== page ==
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< Q11.6.16 TOC Q11.6.18 >

Question 11.6.17:
Death and Burial: Is it appropriate to say Kaddish for non-Jews?


Traditionally, there is little problem having a memorial for non-Jews. Kaddish is not about death; it's a declaration of faith that the historical process will converge on a state in which G-d's name and reputation will be glorified and sanctified by all of mankind. It is said when mourning as merit for the deceased and their role in the grand scheme. According to R' JB Soloveitchik, we say Kaddish in particular to help reconcile personal tragedy with that big picture, to help the mourner work their way out of their personal dungeon of despair. However, the traditional text for Yizkor, the memorial prayer said on holidays, doesn't work that smoothly for non-Jews, as we ask G-d to bind the soul with those of their ancestors Abraham, Isaac, Jacob, Sarah, Rebecca, Rachel and Leah. However, it would be a minor modification, and not in violation of halakhah (Jewish law) to coin a similar one for non-Jews (and depending on the religion of the departed, the traditional wording might still work).

That said, traditionally, there are aggadic (Jewish outlook and values) questions, albeit not strictly legal prohibitions. First, few rabbis will take the initiative to coin a synagogue prayer. The prayerbook is changed rarely, and such changes are taken seriously. It is difficult to be sure that every implication of the resultant prayer is positive. After all, these are words that hundreds of people may be meditating upon for years; what messages are we giving them.

There may also be questions related to the relationship of the deceased. For example, if one is talking about the "deceased non-Jewish spouse of a member", then the traditional communities would not institute measures that give a measure of normalcy to intermarriage. Someone who is widowed from a non-Jew might well be privately consulted as to how to deal with their loss. This is because although it is a little late to worry about that personal inter-marrying, traditional Judaism does not want to establish a societal norm for such relationships, as that would remove some of the marginalization that has kept intermarriage so low in the traditional communities.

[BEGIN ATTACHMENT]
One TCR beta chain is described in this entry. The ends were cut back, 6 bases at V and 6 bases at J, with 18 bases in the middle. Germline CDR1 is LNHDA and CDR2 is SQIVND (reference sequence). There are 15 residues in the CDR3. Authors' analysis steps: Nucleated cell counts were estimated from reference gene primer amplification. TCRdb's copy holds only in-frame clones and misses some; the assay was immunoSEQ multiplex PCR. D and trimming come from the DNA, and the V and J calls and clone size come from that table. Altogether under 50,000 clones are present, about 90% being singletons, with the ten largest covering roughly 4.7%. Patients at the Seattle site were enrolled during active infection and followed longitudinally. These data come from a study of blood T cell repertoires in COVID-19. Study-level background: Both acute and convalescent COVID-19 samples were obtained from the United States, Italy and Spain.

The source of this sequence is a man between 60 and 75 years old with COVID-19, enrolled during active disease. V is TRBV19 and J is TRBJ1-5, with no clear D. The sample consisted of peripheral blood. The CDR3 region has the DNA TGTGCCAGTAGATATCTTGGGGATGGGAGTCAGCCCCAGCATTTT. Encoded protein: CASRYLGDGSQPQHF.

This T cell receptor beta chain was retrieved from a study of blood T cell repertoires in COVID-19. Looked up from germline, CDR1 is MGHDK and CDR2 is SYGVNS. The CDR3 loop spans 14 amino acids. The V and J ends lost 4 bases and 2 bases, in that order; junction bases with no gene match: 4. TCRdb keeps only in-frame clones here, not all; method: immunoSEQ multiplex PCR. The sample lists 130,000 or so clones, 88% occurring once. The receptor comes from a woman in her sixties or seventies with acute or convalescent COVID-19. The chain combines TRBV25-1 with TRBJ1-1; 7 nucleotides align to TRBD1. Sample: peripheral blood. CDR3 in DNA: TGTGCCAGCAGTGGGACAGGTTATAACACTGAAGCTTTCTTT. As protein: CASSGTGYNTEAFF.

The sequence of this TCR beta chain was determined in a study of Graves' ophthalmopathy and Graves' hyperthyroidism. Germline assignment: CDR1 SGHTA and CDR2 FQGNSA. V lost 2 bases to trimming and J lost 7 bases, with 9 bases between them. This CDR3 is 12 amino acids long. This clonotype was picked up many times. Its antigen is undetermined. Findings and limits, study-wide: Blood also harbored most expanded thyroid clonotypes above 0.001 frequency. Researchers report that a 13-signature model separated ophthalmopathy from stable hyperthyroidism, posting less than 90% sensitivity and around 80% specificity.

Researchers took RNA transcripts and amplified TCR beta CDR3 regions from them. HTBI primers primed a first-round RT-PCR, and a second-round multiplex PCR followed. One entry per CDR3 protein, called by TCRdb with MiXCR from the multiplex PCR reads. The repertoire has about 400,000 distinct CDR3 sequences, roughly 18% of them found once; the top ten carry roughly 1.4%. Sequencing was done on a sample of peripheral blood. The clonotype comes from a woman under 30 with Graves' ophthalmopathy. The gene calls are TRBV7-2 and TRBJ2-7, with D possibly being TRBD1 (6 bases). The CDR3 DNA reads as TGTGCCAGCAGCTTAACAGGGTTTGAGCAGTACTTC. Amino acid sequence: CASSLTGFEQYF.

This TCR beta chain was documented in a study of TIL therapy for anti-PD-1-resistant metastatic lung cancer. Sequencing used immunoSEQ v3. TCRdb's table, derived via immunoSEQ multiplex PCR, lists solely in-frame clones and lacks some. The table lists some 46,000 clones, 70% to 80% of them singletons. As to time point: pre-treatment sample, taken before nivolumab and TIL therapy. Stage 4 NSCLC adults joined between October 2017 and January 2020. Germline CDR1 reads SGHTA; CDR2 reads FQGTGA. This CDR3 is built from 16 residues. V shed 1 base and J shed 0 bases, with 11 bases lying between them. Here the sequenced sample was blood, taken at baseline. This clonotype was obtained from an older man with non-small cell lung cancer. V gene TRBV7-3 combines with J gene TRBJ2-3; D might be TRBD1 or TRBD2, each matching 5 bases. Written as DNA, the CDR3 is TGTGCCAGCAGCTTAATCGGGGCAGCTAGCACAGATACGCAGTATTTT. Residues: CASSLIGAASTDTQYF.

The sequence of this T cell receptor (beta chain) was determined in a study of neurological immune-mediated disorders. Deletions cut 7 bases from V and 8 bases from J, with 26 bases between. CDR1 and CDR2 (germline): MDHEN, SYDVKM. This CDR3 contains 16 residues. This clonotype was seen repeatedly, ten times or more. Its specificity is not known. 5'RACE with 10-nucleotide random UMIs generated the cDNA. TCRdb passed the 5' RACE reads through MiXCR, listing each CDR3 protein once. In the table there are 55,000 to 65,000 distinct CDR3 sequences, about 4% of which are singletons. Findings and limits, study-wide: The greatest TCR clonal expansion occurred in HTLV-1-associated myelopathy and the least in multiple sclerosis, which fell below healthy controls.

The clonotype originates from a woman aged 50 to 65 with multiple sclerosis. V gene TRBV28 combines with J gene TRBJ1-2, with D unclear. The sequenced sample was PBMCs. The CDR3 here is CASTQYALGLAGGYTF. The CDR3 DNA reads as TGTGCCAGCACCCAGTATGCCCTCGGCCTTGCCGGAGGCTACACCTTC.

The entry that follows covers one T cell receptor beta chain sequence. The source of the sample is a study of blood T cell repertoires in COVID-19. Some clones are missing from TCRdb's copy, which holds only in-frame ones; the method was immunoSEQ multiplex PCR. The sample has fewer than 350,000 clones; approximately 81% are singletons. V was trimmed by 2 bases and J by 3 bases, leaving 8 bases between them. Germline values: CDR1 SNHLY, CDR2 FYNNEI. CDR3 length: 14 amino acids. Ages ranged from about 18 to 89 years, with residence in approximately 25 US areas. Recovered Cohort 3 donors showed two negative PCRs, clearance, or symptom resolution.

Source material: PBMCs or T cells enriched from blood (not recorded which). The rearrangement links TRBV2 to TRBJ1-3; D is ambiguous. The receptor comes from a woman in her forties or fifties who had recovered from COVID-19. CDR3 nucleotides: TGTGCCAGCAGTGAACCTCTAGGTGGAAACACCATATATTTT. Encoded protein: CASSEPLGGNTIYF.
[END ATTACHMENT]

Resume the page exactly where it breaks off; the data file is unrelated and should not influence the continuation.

As for progressive Judaism (Reform), the answer was given in a responsum in 1957 (American Reform Responsa 124. Kaddish for a Unitarian Sister (Vol. LXVII, 1957, pp. 82-85)). This responsum addressed the question: "May we say Kaddish-- first for an apostate, or, secondly, for a born Gentile who never was connected with Judaism?" The response was that as to the apostate, he is involved in special laws with regard to his burial. The laws are derived from the saying in the Talmud (B. Sanhedrin 46a) that relatives should not mourn for those that had been sentenced by the court. This was fixed and developed as a law in the tractate Semachot II that we should not concern ourselves with one who "goes aside from the path of the community" ("Ein mit-asekim imahem"). This is embodied as law in the Shulchan Aruch, Yoreh De-a 345.5. Of course, the question still is: What does it mean when we say that we should not be concerned with them? Generally, the commentators take it to mean that we do not give them the full ritual, such as standing in the line of mourners, giving eulogies, etc.; but even the strict Moses Sofer of Pressburg says that, nevertheless, we must provide a burial. This question--whether we should say Kaddish for them--has its precedent during the time when Marranos escaped from Spain and there was often a difference in religious status between the generations in one family. The question as to apostates, which arises first in the 16th century with regard to Marranos, is itself based upon an older Talmudic precedent. Many legends were told about Rabbi Meir and the famous apostate Elisha ben Abuyah (Acher). In B. Chagiga 15b it is told that Rabbi Meir made great efforts to redeem the soul of this apostate from Gehinnom and to bring him into Paradise. Since the purpose of the Kaddish is the redemption of the father, and since the dictum is quoted in discussions of the kaddish that "The son brings merit to the father," therefore, the precedent of Rabbi Meir is used in the discussion of whether a Jewish son may do merit, i.e., redeem his apostate father by saying Kaddish for him. This question came as a practical enquiry before Rabbi David Cohen of the Island of Corfu in the 16th century (see his Responsa, section 30). He concludes that the son should say Kaddish for his father, even though some might argue that the Kaddish will not avail this apostate. Nevertheless, it is the duty of the son to honor his father and to benefit him as much as he can by saying Kaddish. So Moses Isserles, in his commentary, Darchei Mosheh to the Tur (Yoreh De-a #376) says that a son should say Kaddish for an apostate father, but not if that father died a natural death; only if the father was slain should the child say Kaddish for him, since the slaying was a means to atonement, for the father certainly would have repented before he was slain. Isserles repeats this opinion in his commentary to the Shulchan Aruch (same reference). The commentators Taz and Shach, to the Shulchan Aruch at this point, underline Isserles' limitation that the Kaddish be said only if the father is slain. However, Solomon Eiger, son of Akiva Eiger (Gilion Maharsha) says that if the deceased apostate has no other mourners, then the one mourner should say Kaddish for him even if he was not slain but died on his bed. Abraham Toomim, a Galician rabbi (end of the 19th century), in his Responsa Chesed Le-Avraham, Tinyana, Yoreh De-a #84, says that if the father is slain, the son is in duty bound to say Kaddish, but if the father dies on his bed, the son is not in duty bound, but he is not prohibited from saying it. And he adds, "There certainly can be no prohibition to utter this praise to the Almighty, i.e., the Kaddish."